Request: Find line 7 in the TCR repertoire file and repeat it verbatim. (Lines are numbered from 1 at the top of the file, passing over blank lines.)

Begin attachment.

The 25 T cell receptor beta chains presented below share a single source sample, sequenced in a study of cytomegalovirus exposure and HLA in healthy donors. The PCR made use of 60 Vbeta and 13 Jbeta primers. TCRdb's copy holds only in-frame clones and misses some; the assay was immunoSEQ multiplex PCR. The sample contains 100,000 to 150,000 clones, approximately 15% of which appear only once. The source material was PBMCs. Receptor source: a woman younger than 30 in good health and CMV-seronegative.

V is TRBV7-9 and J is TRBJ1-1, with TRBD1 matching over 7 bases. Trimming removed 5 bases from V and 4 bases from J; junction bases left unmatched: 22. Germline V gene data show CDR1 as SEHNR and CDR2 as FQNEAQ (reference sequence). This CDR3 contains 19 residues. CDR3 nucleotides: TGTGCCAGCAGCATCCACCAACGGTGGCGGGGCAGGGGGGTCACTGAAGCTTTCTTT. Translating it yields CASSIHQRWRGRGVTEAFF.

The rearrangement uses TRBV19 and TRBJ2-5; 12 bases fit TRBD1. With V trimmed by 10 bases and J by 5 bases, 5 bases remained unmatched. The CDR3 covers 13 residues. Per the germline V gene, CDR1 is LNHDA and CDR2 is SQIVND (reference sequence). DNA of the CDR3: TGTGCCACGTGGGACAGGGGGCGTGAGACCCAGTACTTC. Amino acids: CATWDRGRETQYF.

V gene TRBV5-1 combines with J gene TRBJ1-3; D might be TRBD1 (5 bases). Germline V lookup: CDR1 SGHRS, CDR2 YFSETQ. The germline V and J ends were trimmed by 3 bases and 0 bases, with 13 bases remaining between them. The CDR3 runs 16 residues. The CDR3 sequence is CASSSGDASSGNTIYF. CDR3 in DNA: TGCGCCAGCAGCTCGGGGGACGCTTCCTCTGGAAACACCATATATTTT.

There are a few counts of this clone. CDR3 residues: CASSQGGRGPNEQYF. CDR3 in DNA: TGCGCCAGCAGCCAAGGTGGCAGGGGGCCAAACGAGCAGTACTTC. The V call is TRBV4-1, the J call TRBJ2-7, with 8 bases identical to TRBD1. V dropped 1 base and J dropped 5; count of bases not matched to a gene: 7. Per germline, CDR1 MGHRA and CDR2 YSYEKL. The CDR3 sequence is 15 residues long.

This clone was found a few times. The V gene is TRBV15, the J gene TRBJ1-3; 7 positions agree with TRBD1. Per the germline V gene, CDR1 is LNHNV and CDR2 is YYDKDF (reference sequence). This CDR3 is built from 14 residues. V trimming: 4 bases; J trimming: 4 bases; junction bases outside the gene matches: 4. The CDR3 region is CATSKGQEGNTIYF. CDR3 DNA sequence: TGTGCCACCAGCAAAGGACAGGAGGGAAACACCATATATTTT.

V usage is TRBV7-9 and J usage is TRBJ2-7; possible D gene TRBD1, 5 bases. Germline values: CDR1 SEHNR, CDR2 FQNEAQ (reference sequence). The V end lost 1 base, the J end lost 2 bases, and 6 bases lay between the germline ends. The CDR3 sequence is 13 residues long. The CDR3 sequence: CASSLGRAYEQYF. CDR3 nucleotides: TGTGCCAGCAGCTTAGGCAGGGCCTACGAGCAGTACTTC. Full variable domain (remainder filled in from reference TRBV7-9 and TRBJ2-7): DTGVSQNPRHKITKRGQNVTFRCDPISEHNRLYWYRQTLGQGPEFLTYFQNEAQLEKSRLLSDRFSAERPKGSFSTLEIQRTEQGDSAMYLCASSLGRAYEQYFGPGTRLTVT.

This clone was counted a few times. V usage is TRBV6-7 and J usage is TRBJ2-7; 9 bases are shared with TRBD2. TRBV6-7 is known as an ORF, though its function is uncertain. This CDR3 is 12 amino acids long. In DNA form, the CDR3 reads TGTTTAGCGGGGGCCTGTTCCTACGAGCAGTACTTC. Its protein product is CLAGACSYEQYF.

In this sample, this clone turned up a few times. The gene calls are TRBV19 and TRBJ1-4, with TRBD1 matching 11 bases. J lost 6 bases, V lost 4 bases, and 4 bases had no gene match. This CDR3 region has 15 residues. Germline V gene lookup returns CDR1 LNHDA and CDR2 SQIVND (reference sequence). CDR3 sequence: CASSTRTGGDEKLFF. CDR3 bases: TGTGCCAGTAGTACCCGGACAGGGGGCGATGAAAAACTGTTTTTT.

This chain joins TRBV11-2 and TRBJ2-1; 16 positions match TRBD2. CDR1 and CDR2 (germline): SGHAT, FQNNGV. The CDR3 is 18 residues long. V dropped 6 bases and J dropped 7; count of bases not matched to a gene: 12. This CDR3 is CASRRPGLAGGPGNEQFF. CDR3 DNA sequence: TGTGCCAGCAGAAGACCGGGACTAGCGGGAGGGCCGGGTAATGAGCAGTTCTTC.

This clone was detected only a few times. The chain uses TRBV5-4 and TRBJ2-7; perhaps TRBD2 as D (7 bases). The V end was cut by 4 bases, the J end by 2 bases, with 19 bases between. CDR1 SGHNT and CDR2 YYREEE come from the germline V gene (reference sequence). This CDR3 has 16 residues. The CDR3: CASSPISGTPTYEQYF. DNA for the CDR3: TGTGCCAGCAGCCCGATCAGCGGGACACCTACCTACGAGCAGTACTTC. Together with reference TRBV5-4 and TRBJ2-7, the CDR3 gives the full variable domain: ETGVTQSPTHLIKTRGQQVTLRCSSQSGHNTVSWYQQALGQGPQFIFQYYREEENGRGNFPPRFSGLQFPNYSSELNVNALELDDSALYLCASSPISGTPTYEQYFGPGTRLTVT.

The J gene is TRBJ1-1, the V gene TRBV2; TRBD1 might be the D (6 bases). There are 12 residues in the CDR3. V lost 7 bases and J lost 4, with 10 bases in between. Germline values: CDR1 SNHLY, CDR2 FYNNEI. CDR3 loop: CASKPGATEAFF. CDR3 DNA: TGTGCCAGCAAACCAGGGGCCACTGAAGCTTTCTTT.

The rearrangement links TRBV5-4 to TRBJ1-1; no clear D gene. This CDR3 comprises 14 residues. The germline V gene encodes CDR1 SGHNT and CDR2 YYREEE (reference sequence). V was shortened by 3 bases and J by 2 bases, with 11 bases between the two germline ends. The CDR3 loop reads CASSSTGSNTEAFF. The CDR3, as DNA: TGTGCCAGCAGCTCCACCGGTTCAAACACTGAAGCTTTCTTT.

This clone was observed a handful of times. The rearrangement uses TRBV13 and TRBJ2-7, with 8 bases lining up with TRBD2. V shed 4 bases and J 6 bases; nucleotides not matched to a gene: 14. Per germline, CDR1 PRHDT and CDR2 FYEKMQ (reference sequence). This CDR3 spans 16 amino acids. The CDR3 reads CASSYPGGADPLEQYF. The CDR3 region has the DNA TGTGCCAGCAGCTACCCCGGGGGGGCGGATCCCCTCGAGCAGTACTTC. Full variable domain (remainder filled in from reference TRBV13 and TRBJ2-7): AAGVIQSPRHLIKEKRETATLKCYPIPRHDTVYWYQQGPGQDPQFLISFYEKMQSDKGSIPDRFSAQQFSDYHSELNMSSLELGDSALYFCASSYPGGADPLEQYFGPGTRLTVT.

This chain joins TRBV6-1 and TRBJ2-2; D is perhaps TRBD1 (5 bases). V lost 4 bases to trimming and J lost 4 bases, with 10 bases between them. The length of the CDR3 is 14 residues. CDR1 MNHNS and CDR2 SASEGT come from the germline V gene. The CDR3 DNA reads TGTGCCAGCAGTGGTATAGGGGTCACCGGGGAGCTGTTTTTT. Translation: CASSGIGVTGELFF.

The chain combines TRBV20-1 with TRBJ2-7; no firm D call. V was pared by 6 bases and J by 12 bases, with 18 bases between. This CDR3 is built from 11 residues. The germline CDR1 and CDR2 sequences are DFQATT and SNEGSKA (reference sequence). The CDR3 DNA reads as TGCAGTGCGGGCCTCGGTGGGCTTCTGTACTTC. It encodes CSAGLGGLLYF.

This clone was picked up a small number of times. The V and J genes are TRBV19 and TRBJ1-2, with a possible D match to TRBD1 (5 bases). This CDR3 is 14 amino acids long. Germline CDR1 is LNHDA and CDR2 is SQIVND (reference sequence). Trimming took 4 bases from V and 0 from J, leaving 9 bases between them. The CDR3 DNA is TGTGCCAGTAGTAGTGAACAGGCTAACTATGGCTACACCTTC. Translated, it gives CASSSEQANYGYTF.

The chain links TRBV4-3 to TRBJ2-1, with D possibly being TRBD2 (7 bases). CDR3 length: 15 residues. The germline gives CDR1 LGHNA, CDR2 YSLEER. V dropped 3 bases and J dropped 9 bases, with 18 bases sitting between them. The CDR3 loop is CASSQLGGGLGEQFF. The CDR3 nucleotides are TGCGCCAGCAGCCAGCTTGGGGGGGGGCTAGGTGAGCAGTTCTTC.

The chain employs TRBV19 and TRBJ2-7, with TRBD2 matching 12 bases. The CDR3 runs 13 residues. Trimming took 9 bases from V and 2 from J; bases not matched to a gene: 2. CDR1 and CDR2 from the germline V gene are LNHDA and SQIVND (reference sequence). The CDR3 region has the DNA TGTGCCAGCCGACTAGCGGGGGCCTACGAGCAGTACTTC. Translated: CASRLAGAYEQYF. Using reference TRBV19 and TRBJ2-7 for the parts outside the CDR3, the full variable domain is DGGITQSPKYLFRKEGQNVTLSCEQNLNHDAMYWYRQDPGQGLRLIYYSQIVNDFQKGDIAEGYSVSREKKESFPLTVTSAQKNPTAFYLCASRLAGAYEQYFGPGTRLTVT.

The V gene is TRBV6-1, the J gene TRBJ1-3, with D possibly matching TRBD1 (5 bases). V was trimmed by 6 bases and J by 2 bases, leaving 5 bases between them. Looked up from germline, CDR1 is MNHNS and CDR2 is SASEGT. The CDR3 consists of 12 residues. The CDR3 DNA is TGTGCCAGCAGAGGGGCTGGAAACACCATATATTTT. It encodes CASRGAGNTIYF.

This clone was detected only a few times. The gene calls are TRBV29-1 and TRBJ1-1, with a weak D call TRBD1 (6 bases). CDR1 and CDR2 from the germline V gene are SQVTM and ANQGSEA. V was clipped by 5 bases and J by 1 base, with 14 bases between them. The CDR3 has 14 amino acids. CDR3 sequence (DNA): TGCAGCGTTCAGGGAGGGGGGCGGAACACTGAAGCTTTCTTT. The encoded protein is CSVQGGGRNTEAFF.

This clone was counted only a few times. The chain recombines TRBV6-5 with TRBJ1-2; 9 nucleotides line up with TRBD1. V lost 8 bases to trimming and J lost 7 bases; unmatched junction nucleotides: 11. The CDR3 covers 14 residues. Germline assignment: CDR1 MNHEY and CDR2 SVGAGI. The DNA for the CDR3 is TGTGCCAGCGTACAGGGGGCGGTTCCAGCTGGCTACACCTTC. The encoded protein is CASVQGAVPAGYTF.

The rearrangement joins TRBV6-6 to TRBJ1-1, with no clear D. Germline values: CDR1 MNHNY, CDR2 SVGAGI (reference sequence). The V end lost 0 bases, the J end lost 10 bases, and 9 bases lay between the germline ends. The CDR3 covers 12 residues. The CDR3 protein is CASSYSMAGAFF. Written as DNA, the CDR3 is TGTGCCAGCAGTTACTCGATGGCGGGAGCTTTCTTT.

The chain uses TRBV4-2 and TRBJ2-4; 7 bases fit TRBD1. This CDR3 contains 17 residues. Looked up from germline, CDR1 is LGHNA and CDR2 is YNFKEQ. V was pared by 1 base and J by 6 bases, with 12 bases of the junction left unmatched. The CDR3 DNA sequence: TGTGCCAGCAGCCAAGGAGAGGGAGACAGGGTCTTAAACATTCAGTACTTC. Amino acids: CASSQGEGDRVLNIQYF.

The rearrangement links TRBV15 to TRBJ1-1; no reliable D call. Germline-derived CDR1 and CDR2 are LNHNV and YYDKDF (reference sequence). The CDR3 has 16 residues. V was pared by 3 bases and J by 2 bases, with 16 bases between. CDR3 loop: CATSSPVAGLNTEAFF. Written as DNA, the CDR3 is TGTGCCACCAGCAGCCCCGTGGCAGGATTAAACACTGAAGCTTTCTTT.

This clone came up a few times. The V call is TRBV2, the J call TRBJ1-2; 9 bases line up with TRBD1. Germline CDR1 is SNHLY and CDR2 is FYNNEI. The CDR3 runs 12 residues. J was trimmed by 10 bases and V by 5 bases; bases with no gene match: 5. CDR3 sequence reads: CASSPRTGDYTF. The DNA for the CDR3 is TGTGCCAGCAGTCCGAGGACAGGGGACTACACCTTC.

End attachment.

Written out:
V usage is TRBV7-9 and J usage is TRBJ2-7; possible D gene TRBD1, 5 bases. Germline values: CDR1 SEHNR, CDR2 FQNEAQ (reference sequence). The V end lost 1 base, the J end lost 2 bases, and 6 bases lay between the germline ends. The CDR3 sequence is 13 residues long. The CDR3 sequence: CASSLGRAYEQYF. CDR3 nucleotides: TGTGCCAGCAGCTTAGGCAGGGCCTACGAGCAGTACTTC. Full variable domain (remainder filled in from reference TRBV7-9 and TRBJ2-7): DTGVSQNPRHKITKRGQNVTFRCDPISEHNRLYWYRQTLGQGPEFLTYFQNEAQLEKSRLLSDRFSAERPKGSFSTLEIQRTEQGDSAMYLCASSLGRAYEQYFGPGTRLTVT.